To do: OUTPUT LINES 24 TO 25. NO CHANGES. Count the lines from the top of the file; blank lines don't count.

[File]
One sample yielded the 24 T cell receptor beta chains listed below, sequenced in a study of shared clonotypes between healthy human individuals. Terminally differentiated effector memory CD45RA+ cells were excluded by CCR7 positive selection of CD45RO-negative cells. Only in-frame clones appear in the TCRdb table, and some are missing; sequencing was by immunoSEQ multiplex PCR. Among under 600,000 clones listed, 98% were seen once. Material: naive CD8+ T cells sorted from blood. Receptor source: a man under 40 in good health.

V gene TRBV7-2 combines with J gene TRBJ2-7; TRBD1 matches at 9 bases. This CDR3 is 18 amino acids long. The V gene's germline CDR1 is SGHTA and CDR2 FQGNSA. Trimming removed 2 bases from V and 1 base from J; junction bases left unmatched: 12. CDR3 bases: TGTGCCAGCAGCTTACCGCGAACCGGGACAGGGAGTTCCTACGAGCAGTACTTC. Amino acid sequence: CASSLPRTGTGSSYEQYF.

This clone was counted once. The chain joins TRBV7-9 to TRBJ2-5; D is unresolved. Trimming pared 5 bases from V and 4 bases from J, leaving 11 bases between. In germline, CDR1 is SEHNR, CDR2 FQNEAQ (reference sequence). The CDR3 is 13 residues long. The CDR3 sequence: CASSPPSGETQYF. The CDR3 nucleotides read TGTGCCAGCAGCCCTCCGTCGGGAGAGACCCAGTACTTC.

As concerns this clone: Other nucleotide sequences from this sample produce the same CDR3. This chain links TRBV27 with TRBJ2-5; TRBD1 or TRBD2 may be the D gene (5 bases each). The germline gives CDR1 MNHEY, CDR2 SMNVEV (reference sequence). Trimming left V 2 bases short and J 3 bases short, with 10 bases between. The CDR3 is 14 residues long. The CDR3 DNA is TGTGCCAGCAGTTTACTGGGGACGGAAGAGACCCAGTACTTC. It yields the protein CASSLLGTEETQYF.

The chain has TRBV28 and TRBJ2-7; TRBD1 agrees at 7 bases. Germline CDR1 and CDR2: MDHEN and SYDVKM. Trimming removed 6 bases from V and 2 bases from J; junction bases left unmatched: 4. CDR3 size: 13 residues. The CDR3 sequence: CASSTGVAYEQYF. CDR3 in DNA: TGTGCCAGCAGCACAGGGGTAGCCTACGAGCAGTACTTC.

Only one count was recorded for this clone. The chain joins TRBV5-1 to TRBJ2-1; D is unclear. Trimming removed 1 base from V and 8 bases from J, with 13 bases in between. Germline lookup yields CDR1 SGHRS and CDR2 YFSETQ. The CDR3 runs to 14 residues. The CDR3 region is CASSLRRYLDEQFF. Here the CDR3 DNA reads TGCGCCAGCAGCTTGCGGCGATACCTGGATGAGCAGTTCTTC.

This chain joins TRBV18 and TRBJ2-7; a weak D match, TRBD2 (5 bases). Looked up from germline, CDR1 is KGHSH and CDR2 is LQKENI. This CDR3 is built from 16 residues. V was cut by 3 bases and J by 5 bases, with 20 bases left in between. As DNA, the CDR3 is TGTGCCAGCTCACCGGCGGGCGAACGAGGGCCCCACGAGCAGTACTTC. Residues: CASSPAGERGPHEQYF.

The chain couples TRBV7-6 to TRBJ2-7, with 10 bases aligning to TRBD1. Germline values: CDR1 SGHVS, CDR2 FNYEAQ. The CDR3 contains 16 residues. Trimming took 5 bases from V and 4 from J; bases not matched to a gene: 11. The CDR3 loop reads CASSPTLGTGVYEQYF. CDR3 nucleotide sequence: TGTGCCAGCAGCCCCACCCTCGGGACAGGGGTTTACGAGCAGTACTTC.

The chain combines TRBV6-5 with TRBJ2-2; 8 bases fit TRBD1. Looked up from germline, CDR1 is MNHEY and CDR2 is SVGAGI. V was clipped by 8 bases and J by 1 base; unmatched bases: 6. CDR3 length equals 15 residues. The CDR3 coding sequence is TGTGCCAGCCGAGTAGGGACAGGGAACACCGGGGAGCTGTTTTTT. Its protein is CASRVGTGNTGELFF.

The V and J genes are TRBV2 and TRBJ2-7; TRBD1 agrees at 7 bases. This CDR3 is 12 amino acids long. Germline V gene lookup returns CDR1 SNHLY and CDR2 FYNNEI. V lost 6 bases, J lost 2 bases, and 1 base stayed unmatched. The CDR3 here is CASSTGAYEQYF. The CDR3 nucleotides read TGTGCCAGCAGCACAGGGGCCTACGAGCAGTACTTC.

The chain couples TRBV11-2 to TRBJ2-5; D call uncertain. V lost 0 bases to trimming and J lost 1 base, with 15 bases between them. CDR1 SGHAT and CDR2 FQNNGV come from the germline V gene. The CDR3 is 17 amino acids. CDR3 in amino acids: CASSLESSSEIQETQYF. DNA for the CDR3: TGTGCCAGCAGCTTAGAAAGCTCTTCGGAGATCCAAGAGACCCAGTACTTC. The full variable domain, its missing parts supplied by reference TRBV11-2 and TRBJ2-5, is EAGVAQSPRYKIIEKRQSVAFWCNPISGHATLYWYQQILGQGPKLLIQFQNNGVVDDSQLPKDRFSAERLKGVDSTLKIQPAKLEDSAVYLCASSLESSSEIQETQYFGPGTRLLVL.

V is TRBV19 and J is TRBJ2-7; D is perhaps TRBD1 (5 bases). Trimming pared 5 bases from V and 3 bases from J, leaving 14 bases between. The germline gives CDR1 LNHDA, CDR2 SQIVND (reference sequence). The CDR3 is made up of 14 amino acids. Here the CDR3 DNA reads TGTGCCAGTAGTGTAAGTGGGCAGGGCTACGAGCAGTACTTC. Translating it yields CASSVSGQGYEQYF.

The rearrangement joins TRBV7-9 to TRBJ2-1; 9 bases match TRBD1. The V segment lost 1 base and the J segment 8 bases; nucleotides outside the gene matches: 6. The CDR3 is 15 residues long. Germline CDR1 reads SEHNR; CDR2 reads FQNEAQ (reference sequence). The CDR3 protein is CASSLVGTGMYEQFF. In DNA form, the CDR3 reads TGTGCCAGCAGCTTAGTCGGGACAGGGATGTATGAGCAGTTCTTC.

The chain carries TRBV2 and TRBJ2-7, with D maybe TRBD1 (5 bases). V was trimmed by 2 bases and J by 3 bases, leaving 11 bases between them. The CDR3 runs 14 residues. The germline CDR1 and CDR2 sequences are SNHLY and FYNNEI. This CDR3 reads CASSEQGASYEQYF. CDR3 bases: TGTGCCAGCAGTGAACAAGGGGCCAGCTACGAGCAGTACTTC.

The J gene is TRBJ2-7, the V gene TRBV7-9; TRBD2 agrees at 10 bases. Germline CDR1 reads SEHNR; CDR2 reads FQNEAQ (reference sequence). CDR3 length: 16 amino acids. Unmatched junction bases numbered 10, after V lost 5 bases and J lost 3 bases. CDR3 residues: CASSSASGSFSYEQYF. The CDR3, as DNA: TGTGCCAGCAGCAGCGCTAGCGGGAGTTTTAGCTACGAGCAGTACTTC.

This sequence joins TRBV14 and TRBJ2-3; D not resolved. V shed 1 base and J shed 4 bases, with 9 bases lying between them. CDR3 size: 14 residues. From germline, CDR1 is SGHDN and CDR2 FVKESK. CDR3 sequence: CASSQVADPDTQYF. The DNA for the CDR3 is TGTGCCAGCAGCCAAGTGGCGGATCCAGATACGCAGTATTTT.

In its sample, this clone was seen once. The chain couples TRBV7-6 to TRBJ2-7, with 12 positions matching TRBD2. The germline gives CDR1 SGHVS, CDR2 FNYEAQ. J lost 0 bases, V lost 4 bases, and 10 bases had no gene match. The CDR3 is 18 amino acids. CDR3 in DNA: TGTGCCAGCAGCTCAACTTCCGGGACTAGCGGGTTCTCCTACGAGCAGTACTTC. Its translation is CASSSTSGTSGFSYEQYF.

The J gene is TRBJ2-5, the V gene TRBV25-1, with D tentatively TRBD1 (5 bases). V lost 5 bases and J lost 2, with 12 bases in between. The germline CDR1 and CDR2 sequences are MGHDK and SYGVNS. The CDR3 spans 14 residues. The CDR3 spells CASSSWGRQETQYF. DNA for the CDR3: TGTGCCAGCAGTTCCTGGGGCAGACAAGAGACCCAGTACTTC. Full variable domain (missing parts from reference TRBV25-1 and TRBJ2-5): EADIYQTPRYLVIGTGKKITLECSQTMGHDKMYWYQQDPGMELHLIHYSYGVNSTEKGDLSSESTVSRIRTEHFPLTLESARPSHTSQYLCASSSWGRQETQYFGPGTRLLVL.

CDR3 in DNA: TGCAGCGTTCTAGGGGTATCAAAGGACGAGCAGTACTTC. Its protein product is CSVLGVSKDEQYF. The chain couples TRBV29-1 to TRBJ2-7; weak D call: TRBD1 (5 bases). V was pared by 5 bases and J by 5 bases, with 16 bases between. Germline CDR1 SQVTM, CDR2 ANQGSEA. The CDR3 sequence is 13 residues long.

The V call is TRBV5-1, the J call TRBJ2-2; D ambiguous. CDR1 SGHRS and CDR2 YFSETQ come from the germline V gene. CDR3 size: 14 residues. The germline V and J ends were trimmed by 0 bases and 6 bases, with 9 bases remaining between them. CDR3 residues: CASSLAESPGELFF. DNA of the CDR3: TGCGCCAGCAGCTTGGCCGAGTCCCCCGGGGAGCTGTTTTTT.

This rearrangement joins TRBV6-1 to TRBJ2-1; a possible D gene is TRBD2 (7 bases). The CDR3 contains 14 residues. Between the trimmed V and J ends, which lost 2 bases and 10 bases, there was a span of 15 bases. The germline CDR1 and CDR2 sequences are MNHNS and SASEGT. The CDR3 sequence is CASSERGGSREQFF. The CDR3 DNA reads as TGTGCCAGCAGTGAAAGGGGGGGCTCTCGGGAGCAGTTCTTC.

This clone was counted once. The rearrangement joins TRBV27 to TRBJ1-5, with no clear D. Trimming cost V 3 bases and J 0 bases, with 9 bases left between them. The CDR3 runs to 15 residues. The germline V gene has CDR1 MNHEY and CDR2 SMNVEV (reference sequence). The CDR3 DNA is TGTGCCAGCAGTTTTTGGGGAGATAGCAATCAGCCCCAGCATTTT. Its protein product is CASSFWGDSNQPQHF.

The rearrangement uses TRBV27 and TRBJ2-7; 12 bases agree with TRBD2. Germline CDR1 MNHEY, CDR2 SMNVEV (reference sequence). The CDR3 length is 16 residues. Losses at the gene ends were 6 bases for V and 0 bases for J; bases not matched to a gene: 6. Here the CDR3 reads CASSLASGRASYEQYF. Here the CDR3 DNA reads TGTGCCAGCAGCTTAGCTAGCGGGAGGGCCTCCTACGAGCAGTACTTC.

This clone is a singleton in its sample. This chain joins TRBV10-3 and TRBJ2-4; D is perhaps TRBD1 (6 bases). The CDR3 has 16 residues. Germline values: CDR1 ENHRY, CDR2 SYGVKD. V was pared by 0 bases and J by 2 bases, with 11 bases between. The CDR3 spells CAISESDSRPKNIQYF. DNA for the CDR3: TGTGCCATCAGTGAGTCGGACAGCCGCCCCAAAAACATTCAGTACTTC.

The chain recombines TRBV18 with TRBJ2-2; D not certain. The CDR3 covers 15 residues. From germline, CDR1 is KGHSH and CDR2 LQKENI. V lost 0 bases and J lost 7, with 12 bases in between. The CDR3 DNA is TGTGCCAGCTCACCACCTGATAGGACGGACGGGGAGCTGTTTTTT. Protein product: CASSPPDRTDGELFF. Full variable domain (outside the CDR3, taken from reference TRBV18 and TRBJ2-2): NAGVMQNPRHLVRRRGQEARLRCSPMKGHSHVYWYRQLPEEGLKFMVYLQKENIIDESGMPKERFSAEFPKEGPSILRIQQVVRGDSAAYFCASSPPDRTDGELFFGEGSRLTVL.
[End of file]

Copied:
This clone is a singleton in its sample. This chain joins TRBV10-3 and TRBJ2-4; D is perhaps TRBD1 (6 bases). The CDR3 has 16 residues. Germline values: CDR1 ENHRY, CDR2 SYGVKD. V was pared by 0 bases and J by 2 bases, with 11 bases between. The CDR3 spells CAISESDSRPKNIQYF. DNA for the CDR3: TGTGCCATCAGTGAGTCGGACAGCCGCCCCAAAAACATTCAGTACTTC.

The chain recombines TRBV18 with TRBJ2-2; D not certain. The CDR3 covers 15 residues. From germline, CDR1 is KGHSH and CDR2 LQKENI. V lost 0 bases and J lost 7, with 12 bases in between. The CDR3 DNA is TGTGCCAGCTCACCACCTGATAGGACGGACGGGGAGCTGTTTTTT. Protein product: CASSPPDRTDGELFF. Full variable domain (outside the CDR3, taken from reference TRBV18 and TRBJ2-2): NAGVMQNPRHLVRRRGQEARLRCSPMKGHSHVYWYRQLPEEGLKFMVYLQKENIIDESGMPKERFSAEFPKEGPSILRIQQVVRGDSAAYFCASSPPDRTDGELFFGEGSRLTVL.